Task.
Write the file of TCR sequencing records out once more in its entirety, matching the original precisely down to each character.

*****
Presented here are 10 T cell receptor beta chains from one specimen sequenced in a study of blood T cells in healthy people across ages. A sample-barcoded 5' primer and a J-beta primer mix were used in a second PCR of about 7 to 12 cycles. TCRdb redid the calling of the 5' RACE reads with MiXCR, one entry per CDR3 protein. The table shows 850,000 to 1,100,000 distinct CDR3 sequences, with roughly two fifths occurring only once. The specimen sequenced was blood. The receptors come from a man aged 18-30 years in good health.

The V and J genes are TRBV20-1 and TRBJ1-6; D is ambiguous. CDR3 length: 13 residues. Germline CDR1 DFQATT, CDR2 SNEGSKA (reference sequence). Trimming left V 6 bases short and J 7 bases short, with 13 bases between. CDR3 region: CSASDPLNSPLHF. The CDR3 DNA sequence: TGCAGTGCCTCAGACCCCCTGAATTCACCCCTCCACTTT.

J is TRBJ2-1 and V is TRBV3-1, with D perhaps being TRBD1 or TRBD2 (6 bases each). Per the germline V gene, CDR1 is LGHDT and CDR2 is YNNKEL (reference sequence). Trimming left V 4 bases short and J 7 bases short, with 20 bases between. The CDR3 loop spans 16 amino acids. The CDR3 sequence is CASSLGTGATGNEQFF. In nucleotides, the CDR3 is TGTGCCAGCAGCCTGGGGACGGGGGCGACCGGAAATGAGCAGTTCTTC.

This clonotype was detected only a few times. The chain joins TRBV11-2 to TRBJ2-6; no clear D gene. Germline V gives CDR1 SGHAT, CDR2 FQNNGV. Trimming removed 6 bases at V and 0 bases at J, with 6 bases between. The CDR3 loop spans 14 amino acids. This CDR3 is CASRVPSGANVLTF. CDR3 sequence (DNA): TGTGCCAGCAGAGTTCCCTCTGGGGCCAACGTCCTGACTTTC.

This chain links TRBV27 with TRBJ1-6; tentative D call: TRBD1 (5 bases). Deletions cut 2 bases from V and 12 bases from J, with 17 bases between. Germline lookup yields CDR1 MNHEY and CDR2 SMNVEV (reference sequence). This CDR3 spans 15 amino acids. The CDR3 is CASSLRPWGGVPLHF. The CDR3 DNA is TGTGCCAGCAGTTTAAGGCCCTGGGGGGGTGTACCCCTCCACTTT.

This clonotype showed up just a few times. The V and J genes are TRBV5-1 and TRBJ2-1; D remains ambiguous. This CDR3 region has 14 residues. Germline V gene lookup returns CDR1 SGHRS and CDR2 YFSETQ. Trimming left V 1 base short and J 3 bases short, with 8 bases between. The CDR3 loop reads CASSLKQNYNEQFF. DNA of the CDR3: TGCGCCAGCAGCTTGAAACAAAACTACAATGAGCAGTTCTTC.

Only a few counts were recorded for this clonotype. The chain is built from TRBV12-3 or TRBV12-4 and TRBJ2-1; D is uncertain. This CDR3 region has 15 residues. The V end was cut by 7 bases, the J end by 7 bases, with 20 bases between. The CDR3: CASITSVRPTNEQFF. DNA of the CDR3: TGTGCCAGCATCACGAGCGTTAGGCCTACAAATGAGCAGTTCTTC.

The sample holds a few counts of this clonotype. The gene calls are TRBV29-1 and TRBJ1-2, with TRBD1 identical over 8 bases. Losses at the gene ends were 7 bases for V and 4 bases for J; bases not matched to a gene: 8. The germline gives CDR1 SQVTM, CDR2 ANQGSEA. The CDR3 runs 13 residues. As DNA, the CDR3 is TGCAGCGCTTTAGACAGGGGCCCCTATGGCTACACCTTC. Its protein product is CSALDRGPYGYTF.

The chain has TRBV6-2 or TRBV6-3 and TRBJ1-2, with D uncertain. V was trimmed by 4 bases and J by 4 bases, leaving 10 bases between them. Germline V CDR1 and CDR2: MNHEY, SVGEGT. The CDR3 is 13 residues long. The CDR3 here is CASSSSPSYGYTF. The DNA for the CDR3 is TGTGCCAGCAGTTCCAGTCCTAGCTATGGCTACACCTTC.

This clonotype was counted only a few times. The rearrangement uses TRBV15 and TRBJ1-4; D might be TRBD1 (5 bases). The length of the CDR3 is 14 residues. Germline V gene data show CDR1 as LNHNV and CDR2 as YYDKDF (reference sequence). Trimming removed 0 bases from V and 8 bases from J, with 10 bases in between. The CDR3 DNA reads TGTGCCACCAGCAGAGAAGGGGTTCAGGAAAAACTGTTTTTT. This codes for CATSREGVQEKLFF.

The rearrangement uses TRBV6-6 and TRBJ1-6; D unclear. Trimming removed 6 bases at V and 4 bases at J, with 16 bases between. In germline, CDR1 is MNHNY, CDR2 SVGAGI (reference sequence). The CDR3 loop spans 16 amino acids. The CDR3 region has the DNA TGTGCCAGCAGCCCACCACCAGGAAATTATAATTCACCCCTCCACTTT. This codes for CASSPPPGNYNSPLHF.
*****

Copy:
Presented here are 10 T cell receptor beta chains from one specimen sequenced in a study of blood T cells in healthy people across ages. A sample-barcoded 5' primer and a J-beta primer mix were used in a second PCR of about 7 to 12 cycles. TCRdb redid the calling of the 5' RACE reads with MiXCR, one entry per CDR3 protein. The table shows 850,000 to 1,100,000 distinct CDR3 sequences, with roughly two fifths occurring only once. The specimen sequenced was blood. The receptors come from a man aged 18-30 years in good health.

The V and J genes are TRBV20-1 and TRBJ1-6; D is ambiguous. CDR3 length: 13 residues. Germline CDR1 DFQATT, CDR2 SNEGSKA (reference sequence). Trimming left V 6 bases short and J 7 bases short, with 13 bases between. CDR3 region: CSASDPLNSPLHF. The CDR3 DNA sequence: TGCAGTGCCTCAGACCCCCTGAATTCACCCCTCCACTTT.

J is TRBJ2-1 and V is TRBV3-1, with D perhaps being TRBD1 or TRBD2 (6 bases each). Per the germline V gene, CDR1 is LGHDT and CDR2 is YNNKEL (reference sequence). Trimming left V 4 bases short and J 7 bases short, with 20 bases between. The CDR3 loop spans 16 amino acids. The CDR3 sequence is CASSLGTGATGNEQFF. In nucleotides, the CDR3 is TGTGCCAGCAGCCTGGGGACGGGGGCGACCGGAAATGAGCAGTTCTTC.

This clonotype was detected only a few times. The chain joins TRBV11-2 to TRBJ2-6; no clear D gene. Germline V gives CDR1 SGHAT, CDR2 FQNNGV. Trimming removed 6 bases at V and 0 bases at J, with 6 bases between. The CDR3 loop spans 14 amino acids. This CDR3 is CASRVPSGANVLTF. CDR3 sequence (DNA): TGTGCCAGCAGAGTTCCCTCTGGGGCCAACGTCCTGACTTTC.

This chain links TRBV27 with TRBJ1-6; tentative D call: TRBD1 (5 bases). Deletions cut 2 bases from V and 12 bases from J, with 17 bases between. Germline lookup yields CDR1 MNHEY and CDR2 SMNVEV (reference sequence). This CDR3 spans 15 amino acids. The CDR3 is CASSLRPWGGVPLHF. The CDR3 DNA is TGTGCCAGCAGTTTAAGGCCCTGGGGGGGTGTACCCCTCCACTTT.

This clonotype showed up just a few times. The V and J genes are TRBV5-1 and TRBJ2-1; D remains ambiguous. This CDR3 region has 14 residues. Germline V gene lookup returns CDR1 SGHRS and CDR2 YFSETQ. Trimming left V 1 base short and J 3 bases short, with 8 bases between. The CDR3 loop reads CASSLKQNYNEQFF. DNA of the CDR3: TGCGCCAGCAGCTTGAAACAAAACTACAATGAGCAGTTCTTC.

Only a few counts were recorded for this clonotype. The chain is built from TRBV12-3 or TRBV12-4 and TRBJ2-1; D is uncertain. This CDR3 region has 15 residues. The V end was cut by 7 bases, the J end by 7 bases, with 20 bases between. The CDR3: CASITSVRPTNEQFF. DNA of the CDR3: TGTGCCAGCATCACGAGCGTTAGGCCTACAAATGAGCAGTTCTTC.

The sample holds a few counts of this clonotype. The gene calls are TRBV29-1 and TRBJ1-2, with TRBD1 identical over 8 bases. Losses at the gene ends were 7 bases for V and 4 bases for J; bases not matched to a gene: 8. The germline gives CDR1 SQVTM, CDR2 ANQGSEA. The CDR3 runs 13 residues. As DNA, the CDR3 is TGCAGCGCTTTAGACAGGGGCCCCTATGGCTACACCTTC. Its protein product is CSALDRGPYGYTF.

The chain has TRBV6-2 or TRBV6-3 and TRBJ1-2, with D uncertain. V was trimmed by 4 bases and J by 4 bases, leaving 10 bases between them. Germline V CDR1 and CDR2: MNHEY, SVGEGT. The CDR3 is 13 residues long. The CDR3 here is CASSSSPSYGYTF. The DNA for the CDR3 is TGTGCCAGCAGTTCCAGTCCTAGCTATGGCTACACCTTC.

This clonotype was counted only a few times. The rearrangement uses TRBV15 and TRBJ1-4; D might be TRBD1 (5 bases). The length of the CDR3 is 14 residues. Germline V gene data show CDR1 as LNHNV and CDR2 as YYDKDF (reference sequence). Trimming removed 0 bases from V and 8 bases from J, with 10 bases in between. The CDR3 DNA reads TGTGCCACCAGCAGAGAAGGGGTTCAGGAAAAACTGTTTTTT. This codes for CATSREGVQEKLFF.

The rearrangement uses TRBV6-6 and TRBJ1-6; D unclear. Trimming removed 6 bases at V and 4 bases at J, with 16 bases between. In germline, CDR1 is MNHNY, CDR2 SVGAGI (reference sequence). The CDR3 loop spans 16 amino acids. The CDR3 region has the DNA TGTGCCAGCAGCCCACCACCAGGAAATTATAATTCACCCCTCCACTTT. This codes for CASSPPPGNYNSPLHF.